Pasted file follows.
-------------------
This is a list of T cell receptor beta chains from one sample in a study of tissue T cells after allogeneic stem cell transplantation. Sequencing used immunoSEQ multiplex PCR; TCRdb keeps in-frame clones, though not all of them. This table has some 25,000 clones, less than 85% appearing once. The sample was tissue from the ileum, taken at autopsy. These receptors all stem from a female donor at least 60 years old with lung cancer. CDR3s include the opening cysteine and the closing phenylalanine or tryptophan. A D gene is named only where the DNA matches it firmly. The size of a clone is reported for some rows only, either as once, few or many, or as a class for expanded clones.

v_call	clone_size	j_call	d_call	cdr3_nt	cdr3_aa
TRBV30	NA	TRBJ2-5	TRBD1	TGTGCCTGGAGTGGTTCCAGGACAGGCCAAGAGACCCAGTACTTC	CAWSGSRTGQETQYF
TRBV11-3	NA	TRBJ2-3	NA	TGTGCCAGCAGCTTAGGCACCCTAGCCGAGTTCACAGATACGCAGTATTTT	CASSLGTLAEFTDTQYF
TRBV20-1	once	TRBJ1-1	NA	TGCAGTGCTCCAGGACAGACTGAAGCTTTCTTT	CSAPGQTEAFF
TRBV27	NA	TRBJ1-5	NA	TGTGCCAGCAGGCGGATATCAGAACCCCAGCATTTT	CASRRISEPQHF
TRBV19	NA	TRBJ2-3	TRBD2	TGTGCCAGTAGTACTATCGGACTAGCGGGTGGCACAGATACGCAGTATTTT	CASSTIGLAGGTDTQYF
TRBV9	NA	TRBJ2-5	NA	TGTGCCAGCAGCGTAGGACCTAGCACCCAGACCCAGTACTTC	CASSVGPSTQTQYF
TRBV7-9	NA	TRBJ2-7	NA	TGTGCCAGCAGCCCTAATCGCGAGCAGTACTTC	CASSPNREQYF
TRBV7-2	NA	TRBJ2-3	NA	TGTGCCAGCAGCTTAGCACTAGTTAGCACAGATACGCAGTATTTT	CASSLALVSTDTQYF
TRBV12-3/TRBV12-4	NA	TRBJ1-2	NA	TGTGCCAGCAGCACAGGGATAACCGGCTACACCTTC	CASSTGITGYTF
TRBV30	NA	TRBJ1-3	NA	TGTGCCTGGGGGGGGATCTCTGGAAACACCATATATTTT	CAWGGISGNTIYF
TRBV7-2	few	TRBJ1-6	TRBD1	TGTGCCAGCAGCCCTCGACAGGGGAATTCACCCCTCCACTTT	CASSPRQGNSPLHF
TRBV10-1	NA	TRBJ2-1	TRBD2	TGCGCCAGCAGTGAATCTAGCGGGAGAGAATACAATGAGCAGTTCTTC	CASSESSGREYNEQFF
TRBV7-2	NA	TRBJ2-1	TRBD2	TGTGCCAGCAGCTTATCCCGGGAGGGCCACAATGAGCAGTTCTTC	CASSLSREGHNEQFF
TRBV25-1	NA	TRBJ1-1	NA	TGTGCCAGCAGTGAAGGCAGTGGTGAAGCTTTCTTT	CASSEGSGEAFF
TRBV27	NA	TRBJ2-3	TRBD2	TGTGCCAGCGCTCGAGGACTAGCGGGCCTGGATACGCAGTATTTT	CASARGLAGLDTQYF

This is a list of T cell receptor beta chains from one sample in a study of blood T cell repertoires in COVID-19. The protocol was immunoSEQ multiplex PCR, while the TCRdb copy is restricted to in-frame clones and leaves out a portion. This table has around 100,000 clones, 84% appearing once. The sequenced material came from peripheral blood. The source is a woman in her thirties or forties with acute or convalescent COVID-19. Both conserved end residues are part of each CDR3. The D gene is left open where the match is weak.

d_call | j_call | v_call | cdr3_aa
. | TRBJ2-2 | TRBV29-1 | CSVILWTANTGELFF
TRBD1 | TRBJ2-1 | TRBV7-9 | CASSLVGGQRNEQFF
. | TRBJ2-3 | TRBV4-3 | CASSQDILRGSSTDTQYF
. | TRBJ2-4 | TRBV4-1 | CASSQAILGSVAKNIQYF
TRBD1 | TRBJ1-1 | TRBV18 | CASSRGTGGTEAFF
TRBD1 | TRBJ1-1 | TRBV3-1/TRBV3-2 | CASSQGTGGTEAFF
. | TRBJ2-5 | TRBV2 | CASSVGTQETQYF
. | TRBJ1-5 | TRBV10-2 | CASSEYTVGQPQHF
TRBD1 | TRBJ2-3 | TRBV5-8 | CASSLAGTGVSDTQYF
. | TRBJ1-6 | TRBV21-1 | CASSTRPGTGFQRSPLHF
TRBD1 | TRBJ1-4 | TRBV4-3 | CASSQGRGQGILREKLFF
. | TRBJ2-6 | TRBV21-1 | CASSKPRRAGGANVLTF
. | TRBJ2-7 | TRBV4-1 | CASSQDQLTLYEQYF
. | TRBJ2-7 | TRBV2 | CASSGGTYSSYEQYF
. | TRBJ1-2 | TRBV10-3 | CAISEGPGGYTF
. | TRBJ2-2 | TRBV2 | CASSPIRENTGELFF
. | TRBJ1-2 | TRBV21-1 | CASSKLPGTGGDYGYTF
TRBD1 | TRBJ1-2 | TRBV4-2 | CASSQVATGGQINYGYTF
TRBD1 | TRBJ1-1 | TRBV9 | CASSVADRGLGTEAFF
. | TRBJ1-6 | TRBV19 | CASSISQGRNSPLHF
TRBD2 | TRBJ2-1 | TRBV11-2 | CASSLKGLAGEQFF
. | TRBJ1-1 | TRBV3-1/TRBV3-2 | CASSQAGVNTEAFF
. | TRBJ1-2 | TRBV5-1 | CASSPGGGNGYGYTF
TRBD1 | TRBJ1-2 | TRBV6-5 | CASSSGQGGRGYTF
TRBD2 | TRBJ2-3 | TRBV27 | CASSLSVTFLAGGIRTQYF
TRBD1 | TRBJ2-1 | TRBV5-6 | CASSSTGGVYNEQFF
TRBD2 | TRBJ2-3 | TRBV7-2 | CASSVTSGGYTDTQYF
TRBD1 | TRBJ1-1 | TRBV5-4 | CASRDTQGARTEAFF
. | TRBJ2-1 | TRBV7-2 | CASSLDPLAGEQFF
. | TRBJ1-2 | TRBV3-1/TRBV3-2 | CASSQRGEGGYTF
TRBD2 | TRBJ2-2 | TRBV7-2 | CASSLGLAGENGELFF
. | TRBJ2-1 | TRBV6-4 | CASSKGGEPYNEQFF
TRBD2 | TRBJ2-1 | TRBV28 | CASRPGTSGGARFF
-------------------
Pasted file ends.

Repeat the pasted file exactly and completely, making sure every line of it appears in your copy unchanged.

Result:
This is a list of T cell receptor beta chains from one sample in a study of tissue T cells after allogeneic stem cell transplantation. Sequencing used immunoSEQ multiplex PCR; TCRdb keeps in-frame clones, though not all of them. This table has some 25,000 clones, less than 85% appearing once. The sample was tissue from the ileum, taken at autopsy. These receptors all stem from a female donor at least 60 years old with lung cancer. CDR3s include the opening cysteine and the closing phenylalanine or tryptophan. A D gene is named only where the DNA matches it firmly. The size of a clone is reported for some rows only, either as once, few or many, or as a class for expanded clones.

v_call	clone_size	j_call	d_call	cdr3_nt	cdr3_aa
TRBV30	NA	TRBJ2-5	TRBD1	TGTGCCTGGAGTGGTTCCAGGACAGGCCAAGAGACCCAGTACTTC	CAWSGSRTGQETQYF
TRBV11-3	NA	TRBJ2-3	NA	TGTGCCAGCAGCTTAGGCACCCTAGCCGAGTTCACAGATACGCAGTATTTT	CASSLGTLAEFTDTQYF
TRBV20-1	once	TRBJ1-1	NA	TGCAGTGCTCCAGGACAGACTGAAGCTTTCTTT	CSAPGQTEAFF
TRBV27	NA	TRBJ1-5	NA	TGTGCCAGCAGGCGGATATCAGAACCCCAGCATTTT	CASRRISEPQHF
TRBV19	NA	TRBJ2-3	TRBD2	TGTGCCAGTAGTACTATCGGACTAGCGGGTGGCACAGATACGCAGTATTTT	CASSTIGLAGGTDTQYF
TRBV9	NA	TRBJ2-5	NA	TGTGCCAGCAGCGTAGGACCTAGCACCCAGACCCAGTACTTC	CASSVGPSTQTQYF
TRBV7-9	NA	TRBJ2-7	NA	TGTGCCAGCAGCCCTAATCGCGAGCAGTACTTC	CASSPNREQYF
TRBV7-2	NA	TRBJ2-3	NA	TGTGCCAGCAGCTTAGCACTAGTTAGCACAGATACGCAGTATTTT	CASSLALVSTDTQYF
TRBV12-3/TRBV12-4	NA	TRBJ1-2	NA	TGTGCCAGCAGCACAGGGATAACCGGCTACACCTTC	CASSTGITGYTF
TRBV30	NA	TRBJ1-3	NA	TGTGCCTGGGGGGGGATCTCTGGAAACACCATATATTTT	CAWGGISGNTIYF
TRBV7-2	few	TRBJ1-6	TRBD1	TGTGCCAGCAGCCCTCGACAGGGGAATTCACCCCTCCACTTT	CASSPRQGNSPLHF
TRBV10-1	NA	TRBJ2-1	TRBD2	TGCGCCAGCAGTGAATCTAGCGGGAGAGAATACAATGAGCAGTTCTTC	CASSESSGREYNEQFF
TRBV7-2	NA	TRBJ2-1	TRBD2	TGTGCCAGCAGCTTATCCCGGGAGGGCCACAATGAGCAGTTCTTC	CASSLSREGHNEQFF
TRBV25-1	NA	TRBJ1-1	NA	TGTGCCAGCAGTGAAGGCAGTGGTGAAGCTTTCTTT	CASSEGSGEAFF
TRBV27	NA	TRBJ2-3	TRBD2	TGTGCCAGCGCTCGAGGACTAGCGGGCCTGGATACGCAGTATTTT	CASARGLAGLDTQYF

This is a list of T cell receptor beta chains from one sample in a study of blood T cell repertoires in COVID-19. The protocol was immunoSEQ multiplex PCR, while the TCRdb copy is restricted to in-frame clones and leaves out a portion. This table has around 100,000 clones, 84% appearing once. The sequenced material came from peripheral blood. The source is a woman in her thirties or forties with acute or convalescent COVID-19. Both conserved end residues are part of each CDR3. The D gene is left open where the match is weak.

d_call | j_call | v_call | cdr3_aa
. | TRBJ2-2 | TRBV29-1 | CSVILWTANTGELFF
TRBD1 | TRBJ2-1 | TRBV7-9 | CASSLVGGQRNEQFF
. | TRBJ2-3 | TRBV4-3 | CASSQDILRGSSTDTQYF
. | TRBJ2-4 | TRBV4-1 | CASSQAILGSVAKNIQYF
TRBD1 | TRBJ1-1 | TRBV18 | CASSRGTGGTEAFF
TRBD1 | TRBJ1-1 | TRBV3-1/TRBV3-2 | CASSQGTGGTEAFF
. | TRBJ2-5 | TRBV2 | CASSVGTQETQYF
. | TRBJ1-5 | TRBV10-2 | CASSEYTVGQPQHF
TRBD1 | TRBJ2-3 | TRBV5-8 | CASSLAGTGVSDTQYF
. | TRBJ1-6 | TRBV21-1 | CASSTRPGTGFQRSPLHF
TRBD1 | TRBJ1-4 | TRBV4-3 | CASSQGRGQGILREKLFF
. | TRBJ2-6 | TRBV21-1 | CASSKPRRAGGANVLTF
. | TRBJ2-7 | TRBV4-1 | CASSQDQLTLYEQYF
. | TRBJ2-7 | TRBV2 | CASSGGTYSSYEQYF
. | TRBJ1-2 | TRBV10-3 | CAISEGPGGYTF
. | TRBJ2-2 | TRBV2 | CASSPIRENTGELFF
. | TRBJ1-2 | TRBV21-1 | CASSKLPGTGGDYGYTF
TRBD1 | TRBJ1-2 | TRBV4-2 | CASSQVATGGQINYGYTF
TRBD1 | TRBJ1-1 | TRBV9 | CASSVADRGLGTEAFF
. | TRBJ1-6 | TRBV19 | CASSISQGRNSPLHF
TRBD2 | TRBJ2-1 | TRBV11-2 | CASSLKGLAGEQFF
. | TRBJ1-1 | TRBV3-1/TRBV3-2 | CASSQAGVNTEAFF
. | TRBJ1-2 | TRBV5-1 | CASSPGGGNGYGYTF
TRBD1 | TRBJ1-2 | TRBV6-5 | CASSSGQGGRGYTF
TRBD2 | TRBJ2-3 | TRBV27 | CASSLSVTFLAGGIRTQYF
TRBD1 | TRBJ2-1 | TRBV5-6 | CASSSTGGVYNEQFF
TRBD2 | TRBJ2-3 | TRBV7-2 | CASSVTSGGYTDTQYF
TRBD1 | TRBJ1-1 | TRBV5-4 | CASRDTQGARTEAFF
. | TRBJ2-1 | TRBV7-2 | CASSLDPLAGEQFF
. | TRBJ1-2 | TRBV3-1/TRBV3-2 | CASSQRGEGGYTF
TRBD2 | TRBJ2-2 | TRBV7-2 | CASSLGLAGENGELFF
. | TRBJ2-1 | TRBV6-4 | CASSKGGEPYNEQFF
TRBD2 | TRBJ2-1 | TRBV28 | CASRPGTSGGARFF